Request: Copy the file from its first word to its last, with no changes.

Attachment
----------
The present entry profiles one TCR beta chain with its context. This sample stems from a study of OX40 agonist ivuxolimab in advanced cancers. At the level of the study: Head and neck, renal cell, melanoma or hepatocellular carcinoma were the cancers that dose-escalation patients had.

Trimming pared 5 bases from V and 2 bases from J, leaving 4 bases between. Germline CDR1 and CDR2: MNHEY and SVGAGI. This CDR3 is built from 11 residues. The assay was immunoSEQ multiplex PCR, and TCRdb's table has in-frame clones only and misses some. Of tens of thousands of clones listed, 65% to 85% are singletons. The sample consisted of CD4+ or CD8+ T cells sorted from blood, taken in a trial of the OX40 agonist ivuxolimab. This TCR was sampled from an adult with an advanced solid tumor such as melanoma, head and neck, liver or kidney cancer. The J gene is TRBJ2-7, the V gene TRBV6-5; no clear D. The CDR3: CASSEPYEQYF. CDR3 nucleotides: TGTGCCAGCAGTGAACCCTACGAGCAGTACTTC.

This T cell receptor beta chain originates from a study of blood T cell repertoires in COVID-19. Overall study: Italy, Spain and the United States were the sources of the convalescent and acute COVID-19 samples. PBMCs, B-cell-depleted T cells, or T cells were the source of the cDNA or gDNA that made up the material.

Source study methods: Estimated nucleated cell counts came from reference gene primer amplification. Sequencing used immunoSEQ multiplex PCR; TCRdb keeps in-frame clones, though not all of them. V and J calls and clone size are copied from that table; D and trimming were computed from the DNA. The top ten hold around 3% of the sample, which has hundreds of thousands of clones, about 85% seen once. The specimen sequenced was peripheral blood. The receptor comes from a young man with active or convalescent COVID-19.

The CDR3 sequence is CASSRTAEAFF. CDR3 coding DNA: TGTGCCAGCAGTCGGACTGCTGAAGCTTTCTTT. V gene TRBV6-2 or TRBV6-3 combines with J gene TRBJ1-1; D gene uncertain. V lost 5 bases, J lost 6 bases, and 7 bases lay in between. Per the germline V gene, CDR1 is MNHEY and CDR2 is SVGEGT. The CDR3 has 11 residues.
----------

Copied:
The present entry profiles one TCR beta chain with its context. This sample stems from a study of OX40 agonist ivuxolimab in advanced cancers. At the level of the study: Head and neck, renal cell, melanoma or hepatocellular carcinoma were the cancers that dose-escalation patients had.

Trimming pared 5 bases from V and 2 bases from J, leaving 4 bases between. Germline CDR1 and CDR2: MNHEY and SVGAGI. This CDR3 is built from 11 residues. The assay was immunoSEQ multiplex PCR, and TCRdb's table has in-frame clones only and misses some. Of tens of thousands of clones listed, 65% to 85% are singletons. The sample consisted of CD4+ or CD8+ T cells sorted from blood, taken in a trial of the OX40 agonist ivuxolimab. This TCR was sampled from an adult with an advanced solid tumor such as melanoma, head and neck, liver or kidney cancer. The J gene is TRBJ2-7, the V gene TRBV6-5; no clear D. The CDR3: CASSEPYEQYF. CDR3 nucleotides: TGTGCCAGCAGTGAACCCTACGAGCAGTACTTC.

This T cell receptor beta chain originates from a study of blood T cell repertoires in COVID-19. Overall study: Italy, Spain and the United States were the sources of the convalescent and acute COVID-19 samples. PBMCs, B-cell-depleted T cells, or T cells were the source of the cDNA or gDNA that made up the material.

Source study methods: Estimated nucleated cell counts came from reference gene primer amplification. Sequencing used immunoSEQ multiplex PCR; TCRdb keeps in-frame clones, though not all of them. V and J calls and clone size are copied from that table; D and trimming were computed from the DNA. The top ten hold around 3% of the sample, which has hundreds of thousands of clones, about 85% seen once. The specimen sequenced was peripheral blood. The receptor comes from a young man with active or convalescent COVID-19.

The CDR3 sequence is CASSRTAEAFF. CDR3 coding DNA: TGTGCCAGCAGTCGGACTGCTGAAGCTTTCTTT. V gene TRBV6-2 or TRBV6-3 combines with J gene TRBJ1-1; D gene uncertain. V lost 5 bases, J lost 6 bases, and 7 bases lay in between. Per the germline V gene, CDR1 is MNHEY and CDR2 is SVGEGT. The CDR3 has 11 residues.